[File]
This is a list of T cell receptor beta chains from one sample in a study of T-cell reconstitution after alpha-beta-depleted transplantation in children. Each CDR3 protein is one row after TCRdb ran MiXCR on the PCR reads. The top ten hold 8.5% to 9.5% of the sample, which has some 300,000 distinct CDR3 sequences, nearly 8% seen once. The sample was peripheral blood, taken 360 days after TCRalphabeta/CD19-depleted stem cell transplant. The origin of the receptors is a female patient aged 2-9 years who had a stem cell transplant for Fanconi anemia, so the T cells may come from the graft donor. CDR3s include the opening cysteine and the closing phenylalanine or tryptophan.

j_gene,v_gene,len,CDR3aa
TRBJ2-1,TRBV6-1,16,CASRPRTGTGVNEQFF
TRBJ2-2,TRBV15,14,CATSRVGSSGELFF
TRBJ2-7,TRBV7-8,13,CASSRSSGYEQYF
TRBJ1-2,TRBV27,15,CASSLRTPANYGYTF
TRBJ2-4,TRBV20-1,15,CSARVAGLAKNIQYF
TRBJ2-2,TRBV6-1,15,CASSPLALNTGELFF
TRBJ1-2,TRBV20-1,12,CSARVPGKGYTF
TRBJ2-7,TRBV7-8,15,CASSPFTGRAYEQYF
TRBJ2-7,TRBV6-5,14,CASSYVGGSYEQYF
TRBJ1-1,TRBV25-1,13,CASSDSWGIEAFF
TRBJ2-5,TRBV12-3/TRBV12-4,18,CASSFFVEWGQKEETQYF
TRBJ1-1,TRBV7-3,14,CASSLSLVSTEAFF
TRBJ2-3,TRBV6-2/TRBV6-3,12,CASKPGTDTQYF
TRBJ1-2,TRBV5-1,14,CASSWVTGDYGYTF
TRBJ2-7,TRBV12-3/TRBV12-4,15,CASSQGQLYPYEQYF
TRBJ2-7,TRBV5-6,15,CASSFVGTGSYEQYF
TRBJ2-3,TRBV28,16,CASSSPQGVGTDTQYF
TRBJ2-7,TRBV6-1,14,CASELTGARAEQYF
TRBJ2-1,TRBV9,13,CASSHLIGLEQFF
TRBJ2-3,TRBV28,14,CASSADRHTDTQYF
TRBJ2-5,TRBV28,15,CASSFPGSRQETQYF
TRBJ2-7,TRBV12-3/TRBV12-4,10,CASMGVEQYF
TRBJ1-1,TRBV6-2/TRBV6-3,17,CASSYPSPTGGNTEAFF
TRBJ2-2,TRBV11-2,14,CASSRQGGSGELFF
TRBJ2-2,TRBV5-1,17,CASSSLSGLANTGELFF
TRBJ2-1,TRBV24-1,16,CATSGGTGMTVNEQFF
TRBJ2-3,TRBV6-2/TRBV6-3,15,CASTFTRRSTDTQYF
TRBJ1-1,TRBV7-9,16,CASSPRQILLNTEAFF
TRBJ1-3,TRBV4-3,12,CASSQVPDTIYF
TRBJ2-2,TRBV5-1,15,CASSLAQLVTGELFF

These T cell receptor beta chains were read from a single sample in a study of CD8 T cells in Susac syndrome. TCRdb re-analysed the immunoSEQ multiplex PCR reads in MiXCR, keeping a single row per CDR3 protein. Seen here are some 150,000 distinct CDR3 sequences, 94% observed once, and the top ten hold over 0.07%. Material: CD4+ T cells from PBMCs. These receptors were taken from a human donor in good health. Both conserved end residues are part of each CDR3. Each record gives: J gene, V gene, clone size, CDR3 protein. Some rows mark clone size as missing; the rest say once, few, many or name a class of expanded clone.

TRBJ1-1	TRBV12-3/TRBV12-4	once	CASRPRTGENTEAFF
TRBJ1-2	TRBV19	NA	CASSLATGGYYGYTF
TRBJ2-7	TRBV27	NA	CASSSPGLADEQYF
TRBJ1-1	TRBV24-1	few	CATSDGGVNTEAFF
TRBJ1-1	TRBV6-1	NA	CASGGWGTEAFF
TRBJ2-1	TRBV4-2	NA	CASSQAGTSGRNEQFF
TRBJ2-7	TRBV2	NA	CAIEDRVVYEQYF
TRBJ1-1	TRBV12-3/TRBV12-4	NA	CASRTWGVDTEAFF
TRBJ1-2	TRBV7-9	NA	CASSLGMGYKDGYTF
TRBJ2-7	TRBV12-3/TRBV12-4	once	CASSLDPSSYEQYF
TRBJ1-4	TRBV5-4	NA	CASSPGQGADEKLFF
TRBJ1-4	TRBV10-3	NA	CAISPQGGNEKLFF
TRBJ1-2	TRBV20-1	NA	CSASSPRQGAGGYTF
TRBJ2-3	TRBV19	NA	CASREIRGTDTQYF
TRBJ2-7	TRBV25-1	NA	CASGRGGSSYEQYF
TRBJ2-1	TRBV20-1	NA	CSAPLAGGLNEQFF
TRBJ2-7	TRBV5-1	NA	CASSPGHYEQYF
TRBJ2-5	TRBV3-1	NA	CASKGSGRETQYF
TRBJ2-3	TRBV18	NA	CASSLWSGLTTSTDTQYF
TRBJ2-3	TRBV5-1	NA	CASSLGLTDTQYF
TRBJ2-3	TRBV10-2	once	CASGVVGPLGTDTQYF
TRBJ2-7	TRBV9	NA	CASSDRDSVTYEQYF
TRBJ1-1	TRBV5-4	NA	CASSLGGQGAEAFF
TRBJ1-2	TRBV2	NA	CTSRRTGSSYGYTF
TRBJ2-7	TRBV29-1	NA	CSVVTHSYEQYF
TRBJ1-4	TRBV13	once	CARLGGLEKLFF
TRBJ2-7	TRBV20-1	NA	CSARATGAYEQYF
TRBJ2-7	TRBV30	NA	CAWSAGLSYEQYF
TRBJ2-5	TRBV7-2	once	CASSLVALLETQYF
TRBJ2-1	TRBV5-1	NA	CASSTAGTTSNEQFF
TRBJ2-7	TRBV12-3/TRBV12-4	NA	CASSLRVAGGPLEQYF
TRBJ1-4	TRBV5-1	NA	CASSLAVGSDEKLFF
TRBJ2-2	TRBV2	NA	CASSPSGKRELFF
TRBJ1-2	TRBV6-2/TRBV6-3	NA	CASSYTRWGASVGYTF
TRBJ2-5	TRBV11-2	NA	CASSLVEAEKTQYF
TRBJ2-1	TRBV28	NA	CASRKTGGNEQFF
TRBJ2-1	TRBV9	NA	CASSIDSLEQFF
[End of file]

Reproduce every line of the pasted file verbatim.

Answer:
This is a list of T cell receptor beta chains from one sample in a study of T-cell reconstitution after alpha-beta-depleted transplantation in children. Each CDR3 protein is one row after TCRdb ran MiXCR on the PCR reads. The top ten hold 8.5% to 9.5% of the sample, which has some 300,000 distinct CDR3 sequences, nearly 8% seen once. The sample was peripheral blood, taken 360 days after TCRalphabeta/CD19-depleted stem cell transplant. The origin of the receptors is a female patient aged 2-9 years who had a stem cell transplant for Fanconi anemia, so the T cells may come from the graft donor. CDR3s include the opening cysteine and the closing phenylalanine or tryptophan.

j_gene,v_gene,len,CDR3aa
TRBJ2-1,TRBV6-1,16,CASRPRTGTGVNEQFF
TRBJ2-2,TRBV15,14,CATSRVGSSGELFF
TRBJ2-7,TRBV7-8,13,CASSRSSGYEQYF
TRBJ1-2,TRBV27,15,CASSLRTPANYGYTF
TRBJ2-4,TRBV20-1,15,CSARVAGLAKNIQYF
TRBJ2-2,TRBV6-1,15,CASSPLALNTGELFF
TRBJ1-2,TRBV20-1,12,CSARVPGKGYTF
TRBJ2-7,TRBV7-8,15,CASSPFTGRAYEQYF
TRBJ2-7,TRBV6-5,14,CASSYVGGSYEQYF
TRBJ1-1,TRBV25-1,13,CASSDSWGIEAFF
TRBJ2-5,TRBV12-3/TRBV12-4,18,CASSFFVEWGQKEETQYF
TRBJ1-1,TRBV7-3,14,CASSLSLVSTEAFF
TRBJ2-3,TRBV6-2/TRBV6-3,12,CASKPGTDTQYF
TRBJ1-2,TRBV5-1,14,CASSWVTGDYGYTF
TRBJ2-7,TRBV12-3/TRBV12-4,15,CASSQGQLYPYEQYF
TRBJ2-7,TRBV5-6,15,CASSFVGTGSYEQYF
TRBJ2-3,TRBV28,16,CASSSPQGVGTDTQYF
TRBJ2-7,TRBV6-1,14,CASELTGARAEQYF
TRBJ2-1,TRBV9,13,CASSHLIGLEQFF
TRBJ2-3,TRBV28,14,CASSADRHTDTQYF
TRBJ2-5,TRBV28,15,CASSFPGSRQETQYF
TRBJ2-7,TRBV12-3/TRBV12-4,10,CASMGVEQYF
TRBJ1-1,TRBV6-2/TRBV6-3,17,CASSYPSPTGGNTEAFF
TRBJ2-2,TRBV11-2,14,CASSRQGGSGELFF
TRBJ2-2,TRBV5-1,17,CASSSLSGLANTGELFF
TRBJ2-1,TRBV24-1,16,CATSGGTGMTVNEQFF
TRBJ2-3,TRBV6-2/TRBV6-3,15,CASTFTRRSTDTQYF
TRBJ1-1,TRBV7-9,16,CASSPRQILLNTEAFF
TRBJ1-3,TRBV4-3,12,CASSQVPDTIYF
TRBJ2-2,TRBV5-1,15,CASSLAQLVTGELFF

These T cell receptor beta chains were read from a single sample in a study of CD8 T cells in Susac syndrome. TCRdb re-analysed the immunoSEQ multiplex PCR reads in MiXCR, keeping a single row per CDR3 protein. Seen here are some 150,000 distinct CDR3 sequences, 94% observed once, and the top ten hold over 0.07%. Material: CD4+ T cells from PBMCs. These receptors were taken from a human donor in good health. Both conserved end residues are part of each CDR3. Each record gives: J gene, V gene, clone size, CDR3 protein. Some rows mark clone size as missing; the rest say once, few, many or name a class of expanded clone.

TRBJ1-1	TRBV12-3/TRBV12-4	once	CASRPRTGENTEAFF
TRBJ1-2	TRBV19	NA	CASSLATGGYYGYTF
TRBJ2-7	TRBV27	NA	CASSSPGLADEQYF
TRBJ1-1	TRBV24-1	few	CATSDGGVNTEAFF
TRBJ1-1	TRBV6-1	NA	CASGGWGTEAFF
TRBJ2-1	TRBV4-2	NA	CASSQAGTSGRNEQFF
TRBJ2-7	TRBV2	NA	CAIEDRVVYEQYF
TRBJ1-1	TRBV12-3/TRBV12-4	NA	CASRTWGVDTEAFF
TRBJ1-2	TRBV7-9	NA	CASSLGMGYKDGYTF
TRBJ2-7	TRBV12-3/TRBV12-4	once	CASSLDPSSYEQYF
TRBJ1-4	TRBV5-4	NA	CASSPGQGADEKLFF
TRBJ1-4	TRBV10-3	NA	CAISPQGGNEKLFF
TRBJ1-2	TRBV20-1	NA	CSASSPRQGAGGYTF
TRBJ2-3	TRBV19	NA	CASREIRGTDTQYF
TRBJ2-7	TRBV25-1	NA	CASGRGGSSYEQYF
TRBJ2-1	TRBV20-1	NA	CSAPLAGGLNEQFF
TRBJ2-7	TRBV5-1	NA	CASSPGHYEQYF
TRBJ2-5	TRBV3-1	NA	CASKGSGRETQYF
TRBJ2-3	TRBV18	NA	CASSLWSGLTTSTDTQYF
TRBJ2-3	TRBV5-1	NA	CASSLGLTDTQYF
TRBJ2-3	TRBV10-2	once	CASGVVGPLGTDTQYF
TRBJ2-7	TRBV9	NA	CASSDRDSVTYEQYF
TRBJ1-1	TRBV5-4	NA	CASSLGGQGAEAFF
TRBJ1-2	TRBV2	NA	CTSRRTGSSYGYTF
TRBJ2-7	TRBV29-1	NA	CSVVTHSYEQYF
TRBJ1-4	TRBV13	once	CARLGGLEKLFF
TRBJ2-7	TRBV20-1	NA	CSARATGAYEQYF
TRBJ2-7	TRBV30	NA	CAWSAGLSYEQYF
TRBJ2-5	TRBV7-2	once	CASSLVALLETQYF
TRBJ2-1	TRBV5-1	NA	CASSTAGTTSNEQFF
TRBJ2-7	TRBV12-3/TRBV12-4	NA	CASSLRVAGGPLEQYF
TRBJ1-4	TRBV5-1	NA	CASSLAVGSDEKLFF
TRBJ2-2	TRBV2	NA	CASSPSGKRELFF
TRBJ1-2	TRBV6-2/TRBV6-3	NA	CASSYTRWGASVGYTF
TRBJ2-5	TRBV11-2	NA	CASSLVEAEKTQYF
TRBJ2-1	TRBV28	NA	CASRKTGGNEQFF
TRBJ2-1	TRBV9	NA	CASSIDSLEQFF